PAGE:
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Unformatted text preview: pose you
could build a dream car that included the styling of
a Jaguar, the power plant of a Porsche, the suspension of a BMW, and the interior of a Rolls Royce. Put
them together and what have you got? Nothing. They
weren’t designed to go together. They don’t fit.
The same is true of organizations. You can have
stellar talent, cutting-edge technology, streamlined
structures and processes, and a high-performance
culture—but if they aren’t designed to mesh with
each other, you’ve got nothing.
Indeed, the congruence model suggests that the
interaction between each set of organizational
components is more important than the components themselves. Put another way, the degree to
which the strategy, work, people, formal organization, and culture are tightly aligned will determine
the organization’s ability to compete and succeed
(see Figure 5).
For example, consider two components: the work
and the people. When the skills, knowledge, and
aptitude of the individuals involved match the job
requirements of the work at hand, you can reasonably expect a relatively high degree of performance. The Concept of Fit Now let’s assume that a restructuring has reassigned people doing related work to different parts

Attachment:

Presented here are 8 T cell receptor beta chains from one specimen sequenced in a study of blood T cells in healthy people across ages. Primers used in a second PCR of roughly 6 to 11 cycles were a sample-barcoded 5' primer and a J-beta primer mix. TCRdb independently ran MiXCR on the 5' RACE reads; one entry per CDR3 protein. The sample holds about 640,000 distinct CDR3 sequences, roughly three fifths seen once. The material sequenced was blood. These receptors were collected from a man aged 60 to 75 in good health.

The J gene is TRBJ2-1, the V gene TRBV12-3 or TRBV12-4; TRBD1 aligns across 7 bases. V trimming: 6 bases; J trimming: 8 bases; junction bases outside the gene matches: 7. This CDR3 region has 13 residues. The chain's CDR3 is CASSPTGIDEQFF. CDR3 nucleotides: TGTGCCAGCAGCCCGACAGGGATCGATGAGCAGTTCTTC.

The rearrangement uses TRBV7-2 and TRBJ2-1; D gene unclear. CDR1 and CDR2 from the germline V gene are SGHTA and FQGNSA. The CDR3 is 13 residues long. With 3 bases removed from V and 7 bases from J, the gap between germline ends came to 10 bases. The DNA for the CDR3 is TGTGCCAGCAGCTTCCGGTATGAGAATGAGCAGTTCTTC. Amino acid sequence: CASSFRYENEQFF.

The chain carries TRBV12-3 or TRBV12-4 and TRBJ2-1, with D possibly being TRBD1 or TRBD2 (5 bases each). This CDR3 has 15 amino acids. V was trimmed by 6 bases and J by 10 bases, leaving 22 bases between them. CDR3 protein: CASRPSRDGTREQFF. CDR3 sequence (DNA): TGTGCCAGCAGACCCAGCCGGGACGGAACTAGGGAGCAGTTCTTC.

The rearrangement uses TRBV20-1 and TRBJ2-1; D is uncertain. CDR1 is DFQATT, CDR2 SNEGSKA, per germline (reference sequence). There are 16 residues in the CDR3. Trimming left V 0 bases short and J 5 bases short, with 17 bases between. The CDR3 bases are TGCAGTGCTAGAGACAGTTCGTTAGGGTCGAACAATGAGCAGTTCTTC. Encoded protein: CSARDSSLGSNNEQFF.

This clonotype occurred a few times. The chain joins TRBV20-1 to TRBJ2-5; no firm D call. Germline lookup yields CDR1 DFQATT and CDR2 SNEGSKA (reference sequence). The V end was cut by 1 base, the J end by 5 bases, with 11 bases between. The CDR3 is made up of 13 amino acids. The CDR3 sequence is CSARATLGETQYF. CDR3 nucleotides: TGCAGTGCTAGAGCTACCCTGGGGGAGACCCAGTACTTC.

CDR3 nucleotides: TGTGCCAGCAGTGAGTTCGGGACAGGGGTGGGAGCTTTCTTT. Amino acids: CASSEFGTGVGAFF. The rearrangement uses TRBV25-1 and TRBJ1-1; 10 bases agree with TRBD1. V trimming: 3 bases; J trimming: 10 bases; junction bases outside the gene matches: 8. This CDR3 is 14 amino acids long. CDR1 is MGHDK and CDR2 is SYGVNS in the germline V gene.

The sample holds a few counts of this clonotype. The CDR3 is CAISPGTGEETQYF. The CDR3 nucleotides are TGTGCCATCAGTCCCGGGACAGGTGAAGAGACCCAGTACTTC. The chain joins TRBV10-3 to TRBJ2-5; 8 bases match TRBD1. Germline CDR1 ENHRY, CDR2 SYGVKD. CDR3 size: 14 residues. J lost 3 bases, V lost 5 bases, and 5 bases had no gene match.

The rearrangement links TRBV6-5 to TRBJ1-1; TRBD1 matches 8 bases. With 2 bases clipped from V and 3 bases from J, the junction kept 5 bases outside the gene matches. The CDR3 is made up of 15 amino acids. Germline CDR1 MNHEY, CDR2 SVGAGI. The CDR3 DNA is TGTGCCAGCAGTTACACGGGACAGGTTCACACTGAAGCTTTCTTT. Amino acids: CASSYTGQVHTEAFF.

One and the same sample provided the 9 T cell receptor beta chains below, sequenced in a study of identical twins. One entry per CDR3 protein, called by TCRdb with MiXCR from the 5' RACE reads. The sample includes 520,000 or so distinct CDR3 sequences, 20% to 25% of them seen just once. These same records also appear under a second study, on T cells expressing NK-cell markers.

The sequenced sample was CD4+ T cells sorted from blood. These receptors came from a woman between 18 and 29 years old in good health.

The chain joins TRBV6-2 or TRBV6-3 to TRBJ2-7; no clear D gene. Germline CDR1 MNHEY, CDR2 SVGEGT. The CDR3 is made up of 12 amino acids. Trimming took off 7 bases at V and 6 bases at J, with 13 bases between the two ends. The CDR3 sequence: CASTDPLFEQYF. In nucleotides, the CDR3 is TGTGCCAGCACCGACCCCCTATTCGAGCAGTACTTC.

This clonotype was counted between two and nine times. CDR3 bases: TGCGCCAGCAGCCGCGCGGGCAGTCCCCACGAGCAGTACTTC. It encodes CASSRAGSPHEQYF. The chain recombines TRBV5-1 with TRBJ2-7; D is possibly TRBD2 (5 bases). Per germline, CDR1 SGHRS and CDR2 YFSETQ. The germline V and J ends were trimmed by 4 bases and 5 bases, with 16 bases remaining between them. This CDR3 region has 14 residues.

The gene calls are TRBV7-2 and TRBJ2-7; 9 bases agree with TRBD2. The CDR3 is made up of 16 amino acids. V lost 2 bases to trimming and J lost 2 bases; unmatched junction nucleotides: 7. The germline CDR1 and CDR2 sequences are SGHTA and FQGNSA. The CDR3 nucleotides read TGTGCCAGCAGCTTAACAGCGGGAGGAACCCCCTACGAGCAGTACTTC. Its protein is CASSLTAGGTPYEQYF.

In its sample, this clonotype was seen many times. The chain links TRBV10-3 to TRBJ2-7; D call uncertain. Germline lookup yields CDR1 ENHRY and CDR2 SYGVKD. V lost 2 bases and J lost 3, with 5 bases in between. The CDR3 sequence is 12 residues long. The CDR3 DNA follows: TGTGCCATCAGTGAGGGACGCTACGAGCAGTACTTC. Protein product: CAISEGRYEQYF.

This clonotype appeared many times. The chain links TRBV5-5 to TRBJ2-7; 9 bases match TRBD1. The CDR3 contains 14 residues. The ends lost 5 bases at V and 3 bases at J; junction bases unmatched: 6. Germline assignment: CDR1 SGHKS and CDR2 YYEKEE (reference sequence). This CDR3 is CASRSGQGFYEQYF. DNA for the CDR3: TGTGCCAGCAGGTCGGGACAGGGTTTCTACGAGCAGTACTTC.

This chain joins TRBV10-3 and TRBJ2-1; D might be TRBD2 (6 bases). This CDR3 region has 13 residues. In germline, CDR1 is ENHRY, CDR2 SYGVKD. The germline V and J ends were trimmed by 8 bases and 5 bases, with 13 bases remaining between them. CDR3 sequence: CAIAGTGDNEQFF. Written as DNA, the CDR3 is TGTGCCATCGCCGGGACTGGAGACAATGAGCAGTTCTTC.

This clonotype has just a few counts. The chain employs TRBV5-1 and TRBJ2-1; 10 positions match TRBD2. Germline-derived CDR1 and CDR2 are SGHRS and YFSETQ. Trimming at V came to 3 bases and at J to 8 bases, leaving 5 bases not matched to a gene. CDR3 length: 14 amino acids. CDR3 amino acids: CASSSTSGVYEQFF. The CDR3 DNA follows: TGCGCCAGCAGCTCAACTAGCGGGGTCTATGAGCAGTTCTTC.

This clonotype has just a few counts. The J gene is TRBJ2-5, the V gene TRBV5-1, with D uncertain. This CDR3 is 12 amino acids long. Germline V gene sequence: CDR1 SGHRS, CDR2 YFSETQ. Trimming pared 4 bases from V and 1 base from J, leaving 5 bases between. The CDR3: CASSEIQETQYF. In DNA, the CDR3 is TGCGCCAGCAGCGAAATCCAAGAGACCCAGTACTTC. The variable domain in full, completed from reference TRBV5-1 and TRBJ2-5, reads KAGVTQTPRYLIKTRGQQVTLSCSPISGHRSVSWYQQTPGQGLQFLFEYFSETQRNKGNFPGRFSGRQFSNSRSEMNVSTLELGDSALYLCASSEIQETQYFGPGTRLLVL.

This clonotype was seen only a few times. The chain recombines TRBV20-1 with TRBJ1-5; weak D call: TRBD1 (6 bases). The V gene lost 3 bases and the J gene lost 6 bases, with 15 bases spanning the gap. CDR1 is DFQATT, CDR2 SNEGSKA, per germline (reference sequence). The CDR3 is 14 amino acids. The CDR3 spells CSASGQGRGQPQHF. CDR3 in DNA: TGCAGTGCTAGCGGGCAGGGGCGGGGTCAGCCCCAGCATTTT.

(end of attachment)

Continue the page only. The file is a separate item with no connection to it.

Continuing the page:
of the organization, separating them into tightly
bound units that lack sufficient processes for
sharing information and coordinating activity.
In that case, the formal organization will inevitably
hinder performance, even if the right people are
separately doing the right work. The final element in the congruence model is the
concept of fit. Very simply, the organization’s performance rests upon the alignment of each of the
components—the work, people, structure, Taking the argument one step further, assume that
the work at hand requires considerable autonomy,
real-time decisions, and occasional risks. However, The Congruence Model 9 Figure 5: Determining Degree of Fit
FIT THE ISSUES Individual—Formal
Organization To what extent individual needs are met by the organizational arrangements; to
what extent individuals hold clear or distorted perceptions of organizational
structures; to what extent individual and organizational goals converge. Individual—Work To what extent the needs of individuals are met by the work; to what extent
individuals have skills and abilities to meet work demands. Individual—Informal
Organization To what extent individual needs are met by the informal organization; to what
extent the informal organization makes use of individuals’ resources, consistent
with informal goals. Work—Formal
Organization Whether the organizational arrangements are adequate to meet the demands
of the work; whether organizational arrangements tend to motivate behavior
consistent with work demands. Work—Informal
Organization Whether the informal organization structure facilitates work performance;
whether it hinders or promotes meeting the demands of the work. Formal Organization—
Informal Organization Whether the goals, rewards, and structures of the informal organization are
consistent with those of the formal organization. if people have been conditioned over...
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This note was uploaded on 11/22/2009 for the course HR GM600 taught by Professor Na during the Spring '09 term at Keller Graduate School of Management.
- Spring '09